You’ve just encountered a variety of types in Scheme, including not only many numeric types (integers, reals, rationals, etc.), but also strings, which are used to represent texts of various sorts. In our tour of the basic types used in Scheme, we should consider one more: symbols.
Scheme’s ancestor, Lisp, was originally developed to aid in experiments in artificial intelligence. At the time, a leading theory suggested that intelligence emphasizes symbolic manipulation. Hence, it is sensible that Lisp and Scheme include symbols as a basic type. Evidence also shows that many programs most appropriately work on abstract symbolic value.
So, what is a symbol? A symbol is simply a word (usually) that we use to denote only itself. Unlike a variable, it has no associated value. Symbols are also atomic, we cannot split them apart (as we might a string, which we can split into individual characters). The primary operation we perform on symbols is comparison (determining whether two symbols are the same). We can’t even compare two symbols for order. (Should jelly come before or after jam? Who decides?)
When we want to refer to something as a value involved in a computation, rather than as the name of some other value, we put an apostrophe (usually pronounced “quote”) in front of it. In effect, by quoting the symbol, we’re telling Scheme to take it literally and without further interpretation or evaluation:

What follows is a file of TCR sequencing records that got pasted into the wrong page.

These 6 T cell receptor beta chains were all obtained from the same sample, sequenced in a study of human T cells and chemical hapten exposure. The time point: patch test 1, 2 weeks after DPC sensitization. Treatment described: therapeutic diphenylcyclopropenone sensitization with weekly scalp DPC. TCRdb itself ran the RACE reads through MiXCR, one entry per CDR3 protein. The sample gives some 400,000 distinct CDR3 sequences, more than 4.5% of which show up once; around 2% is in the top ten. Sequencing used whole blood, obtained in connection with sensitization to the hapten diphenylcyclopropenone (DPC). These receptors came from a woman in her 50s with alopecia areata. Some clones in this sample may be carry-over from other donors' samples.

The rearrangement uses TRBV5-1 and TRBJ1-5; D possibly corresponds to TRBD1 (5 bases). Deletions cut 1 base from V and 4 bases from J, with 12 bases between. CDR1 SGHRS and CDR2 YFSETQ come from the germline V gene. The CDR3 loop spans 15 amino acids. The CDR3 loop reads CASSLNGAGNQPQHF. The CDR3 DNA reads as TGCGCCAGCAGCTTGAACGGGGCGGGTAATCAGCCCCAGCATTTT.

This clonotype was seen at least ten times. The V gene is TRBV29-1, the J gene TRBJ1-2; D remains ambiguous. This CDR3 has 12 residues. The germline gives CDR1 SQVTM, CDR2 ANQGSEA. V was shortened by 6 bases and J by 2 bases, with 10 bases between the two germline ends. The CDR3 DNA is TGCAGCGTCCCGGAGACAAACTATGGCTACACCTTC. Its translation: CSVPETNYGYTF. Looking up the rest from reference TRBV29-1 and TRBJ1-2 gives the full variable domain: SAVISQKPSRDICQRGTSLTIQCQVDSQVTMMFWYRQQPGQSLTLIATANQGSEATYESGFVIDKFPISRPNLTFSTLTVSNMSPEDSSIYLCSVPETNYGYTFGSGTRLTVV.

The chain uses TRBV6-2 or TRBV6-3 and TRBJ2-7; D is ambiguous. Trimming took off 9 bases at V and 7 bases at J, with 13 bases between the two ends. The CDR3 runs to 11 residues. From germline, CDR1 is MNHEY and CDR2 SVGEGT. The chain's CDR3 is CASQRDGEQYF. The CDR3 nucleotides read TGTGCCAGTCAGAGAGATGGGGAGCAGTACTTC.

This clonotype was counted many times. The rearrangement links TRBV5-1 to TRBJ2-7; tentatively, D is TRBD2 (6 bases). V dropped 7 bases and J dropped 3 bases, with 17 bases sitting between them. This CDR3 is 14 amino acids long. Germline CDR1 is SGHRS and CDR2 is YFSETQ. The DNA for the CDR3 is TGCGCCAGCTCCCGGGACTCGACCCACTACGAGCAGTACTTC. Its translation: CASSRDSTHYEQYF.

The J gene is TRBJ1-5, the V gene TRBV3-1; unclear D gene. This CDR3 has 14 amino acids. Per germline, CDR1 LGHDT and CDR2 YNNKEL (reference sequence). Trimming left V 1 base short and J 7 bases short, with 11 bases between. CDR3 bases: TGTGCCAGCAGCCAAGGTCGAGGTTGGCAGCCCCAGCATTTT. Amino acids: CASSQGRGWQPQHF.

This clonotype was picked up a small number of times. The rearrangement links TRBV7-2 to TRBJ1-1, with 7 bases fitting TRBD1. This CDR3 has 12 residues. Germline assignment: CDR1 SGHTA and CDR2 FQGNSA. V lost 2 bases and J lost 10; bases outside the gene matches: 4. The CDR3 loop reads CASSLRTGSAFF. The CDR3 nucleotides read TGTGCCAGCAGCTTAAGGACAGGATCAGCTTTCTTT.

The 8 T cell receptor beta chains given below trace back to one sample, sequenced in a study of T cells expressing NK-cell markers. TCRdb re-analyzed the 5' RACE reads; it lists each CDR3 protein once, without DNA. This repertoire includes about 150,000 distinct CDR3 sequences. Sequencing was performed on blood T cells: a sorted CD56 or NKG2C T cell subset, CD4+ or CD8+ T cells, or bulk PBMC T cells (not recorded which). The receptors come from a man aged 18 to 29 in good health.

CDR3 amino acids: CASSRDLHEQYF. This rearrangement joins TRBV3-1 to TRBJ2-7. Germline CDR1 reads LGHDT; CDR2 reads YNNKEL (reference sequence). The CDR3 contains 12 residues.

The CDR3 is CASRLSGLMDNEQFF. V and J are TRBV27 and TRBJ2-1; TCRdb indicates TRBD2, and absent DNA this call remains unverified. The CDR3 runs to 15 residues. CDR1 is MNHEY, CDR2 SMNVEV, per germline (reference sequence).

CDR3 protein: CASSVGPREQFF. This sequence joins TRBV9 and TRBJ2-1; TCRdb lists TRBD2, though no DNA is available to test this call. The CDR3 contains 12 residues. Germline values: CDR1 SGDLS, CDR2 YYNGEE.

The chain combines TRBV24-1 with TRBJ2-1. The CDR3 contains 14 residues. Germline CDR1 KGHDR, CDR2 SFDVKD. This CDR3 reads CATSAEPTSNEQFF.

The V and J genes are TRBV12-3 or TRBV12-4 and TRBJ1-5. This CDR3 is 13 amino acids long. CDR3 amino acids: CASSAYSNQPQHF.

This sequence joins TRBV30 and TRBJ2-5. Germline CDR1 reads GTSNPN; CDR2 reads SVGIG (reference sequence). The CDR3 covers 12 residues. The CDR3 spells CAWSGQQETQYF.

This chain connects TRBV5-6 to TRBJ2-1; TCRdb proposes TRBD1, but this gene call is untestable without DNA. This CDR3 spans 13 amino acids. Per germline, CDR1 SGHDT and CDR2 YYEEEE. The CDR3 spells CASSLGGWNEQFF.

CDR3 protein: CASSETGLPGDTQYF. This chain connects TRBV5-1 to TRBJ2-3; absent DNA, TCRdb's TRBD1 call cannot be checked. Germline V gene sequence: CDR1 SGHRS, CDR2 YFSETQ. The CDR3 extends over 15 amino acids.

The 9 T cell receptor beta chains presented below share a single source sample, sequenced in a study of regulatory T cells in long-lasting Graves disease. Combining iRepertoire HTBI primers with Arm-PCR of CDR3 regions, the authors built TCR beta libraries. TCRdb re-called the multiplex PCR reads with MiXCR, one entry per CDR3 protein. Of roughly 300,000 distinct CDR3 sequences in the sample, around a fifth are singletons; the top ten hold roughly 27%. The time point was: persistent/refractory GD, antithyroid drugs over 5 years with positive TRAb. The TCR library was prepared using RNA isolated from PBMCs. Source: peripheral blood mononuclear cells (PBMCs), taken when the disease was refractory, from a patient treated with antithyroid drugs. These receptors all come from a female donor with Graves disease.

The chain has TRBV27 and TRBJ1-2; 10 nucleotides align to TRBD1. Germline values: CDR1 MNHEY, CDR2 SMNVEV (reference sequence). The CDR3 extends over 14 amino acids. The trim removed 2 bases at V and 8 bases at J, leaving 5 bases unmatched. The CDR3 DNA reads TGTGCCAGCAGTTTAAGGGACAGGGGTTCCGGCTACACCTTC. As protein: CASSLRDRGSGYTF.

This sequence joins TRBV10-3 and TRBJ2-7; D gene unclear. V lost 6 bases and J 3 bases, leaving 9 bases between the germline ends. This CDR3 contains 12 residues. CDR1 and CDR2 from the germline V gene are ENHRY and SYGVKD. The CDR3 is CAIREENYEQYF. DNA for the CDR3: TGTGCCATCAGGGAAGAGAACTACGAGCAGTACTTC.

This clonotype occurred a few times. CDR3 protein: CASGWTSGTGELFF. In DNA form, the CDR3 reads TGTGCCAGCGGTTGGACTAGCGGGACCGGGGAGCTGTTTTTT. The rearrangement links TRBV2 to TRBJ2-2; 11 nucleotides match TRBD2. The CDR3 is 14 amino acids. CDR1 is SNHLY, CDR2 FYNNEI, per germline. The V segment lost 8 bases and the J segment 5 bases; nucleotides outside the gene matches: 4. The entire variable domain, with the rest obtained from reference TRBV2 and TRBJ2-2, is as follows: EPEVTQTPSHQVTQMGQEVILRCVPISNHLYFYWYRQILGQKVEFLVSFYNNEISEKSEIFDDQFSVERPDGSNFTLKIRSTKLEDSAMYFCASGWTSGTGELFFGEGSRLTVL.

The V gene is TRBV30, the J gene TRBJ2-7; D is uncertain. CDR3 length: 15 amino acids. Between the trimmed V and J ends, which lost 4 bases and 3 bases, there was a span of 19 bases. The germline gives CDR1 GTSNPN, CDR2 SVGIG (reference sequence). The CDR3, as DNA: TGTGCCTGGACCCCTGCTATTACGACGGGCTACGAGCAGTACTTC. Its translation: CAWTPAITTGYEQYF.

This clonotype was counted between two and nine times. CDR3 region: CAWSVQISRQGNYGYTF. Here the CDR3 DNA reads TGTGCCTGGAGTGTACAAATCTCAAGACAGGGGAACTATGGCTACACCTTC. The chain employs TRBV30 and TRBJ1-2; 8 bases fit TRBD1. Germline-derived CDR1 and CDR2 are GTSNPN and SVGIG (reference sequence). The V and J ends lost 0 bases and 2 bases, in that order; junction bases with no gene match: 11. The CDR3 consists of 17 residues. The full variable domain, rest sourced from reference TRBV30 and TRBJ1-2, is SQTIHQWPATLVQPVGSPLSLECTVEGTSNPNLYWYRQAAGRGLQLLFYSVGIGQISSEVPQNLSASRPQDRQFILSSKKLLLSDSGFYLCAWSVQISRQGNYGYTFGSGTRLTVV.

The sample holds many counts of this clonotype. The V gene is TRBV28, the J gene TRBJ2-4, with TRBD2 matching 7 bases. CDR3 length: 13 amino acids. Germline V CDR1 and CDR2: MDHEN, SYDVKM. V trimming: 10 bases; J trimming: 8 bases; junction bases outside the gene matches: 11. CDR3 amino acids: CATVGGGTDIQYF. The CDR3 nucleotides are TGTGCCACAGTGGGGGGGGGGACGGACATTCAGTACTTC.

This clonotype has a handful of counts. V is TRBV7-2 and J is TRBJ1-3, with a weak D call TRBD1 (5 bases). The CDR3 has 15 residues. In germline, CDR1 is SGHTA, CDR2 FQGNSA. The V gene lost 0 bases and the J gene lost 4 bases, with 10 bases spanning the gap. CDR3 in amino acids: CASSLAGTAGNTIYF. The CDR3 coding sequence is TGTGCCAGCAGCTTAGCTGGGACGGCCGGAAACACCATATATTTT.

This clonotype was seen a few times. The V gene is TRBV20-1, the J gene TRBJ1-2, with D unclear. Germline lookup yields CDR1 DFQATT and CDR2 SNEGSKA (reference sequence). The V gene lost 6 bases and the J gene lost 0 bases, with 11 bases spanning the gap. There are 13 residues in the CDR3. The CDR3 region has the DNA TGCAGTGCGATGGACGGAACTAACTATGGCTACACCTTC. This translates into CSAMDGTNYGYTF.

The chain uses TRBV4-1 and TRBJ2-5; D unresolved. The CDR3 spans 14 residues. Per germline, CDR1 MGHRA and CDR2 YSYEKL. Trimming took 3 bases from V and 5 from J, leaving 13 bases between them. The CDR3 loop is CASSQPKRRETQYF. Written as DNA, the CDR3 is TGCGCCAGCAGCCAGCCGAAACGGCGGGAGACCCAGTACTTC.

> 'sample 'sample
We can also create symbols using the
quote operation. (In fact,
the apostrophe is a shorthand for “use
> (quote sample) 'sample
Note: The apostrophe and the quote operation only turn words and word-like structures into symbols. If you provide them with, say, a list or a number, they behave somewhat differently. A quoted number is just that number. A quoted list is a list containing quoted versions of each element (more or less).
What good are symbols? It turns out that the design of Lisp (and Scheme,
and Racket) is such that it’s much faster to compare symbols than to
compare strings. That means that we often use symbols when we want to
provide a mnemonic value to a procedure. For example, you’ve seen us
'solid parameter to the
For the first part of the semester, we will primarily use symbols in this fashion. Later in the semester, we may consider other approaches to using symbols.
'sample (with the quote) is very different from
(without the quote). In the first case, Scheme interprets it as a
symbol (an atomic value). In the second, Scheme interprets it as
an identifier that names another value (e.g., something defined
define). At first, you may find the distinction a bit
confusing. However, as you get used to programming in Scheme, the
distinction will become natural.
> (define sample 85) > 'sample 'sample > sample 85 > (list sample) '(85) > '(sample) '(sample)
'solid as a symbol we’ve used already. Identify
a few others.
Copyright © Charlie Curtsinger, Sarah Dahlby Albright, Janet Davis, Nicole Eikmeier, Fahmida Hamid, Titus Klinge, Peter-Michael Osera, Samuel A. Rebelsky, Anya Vostinar, and Jerod Weinman. Selected materials are copyright by John David Stone or Henry Walker and are used with permission.
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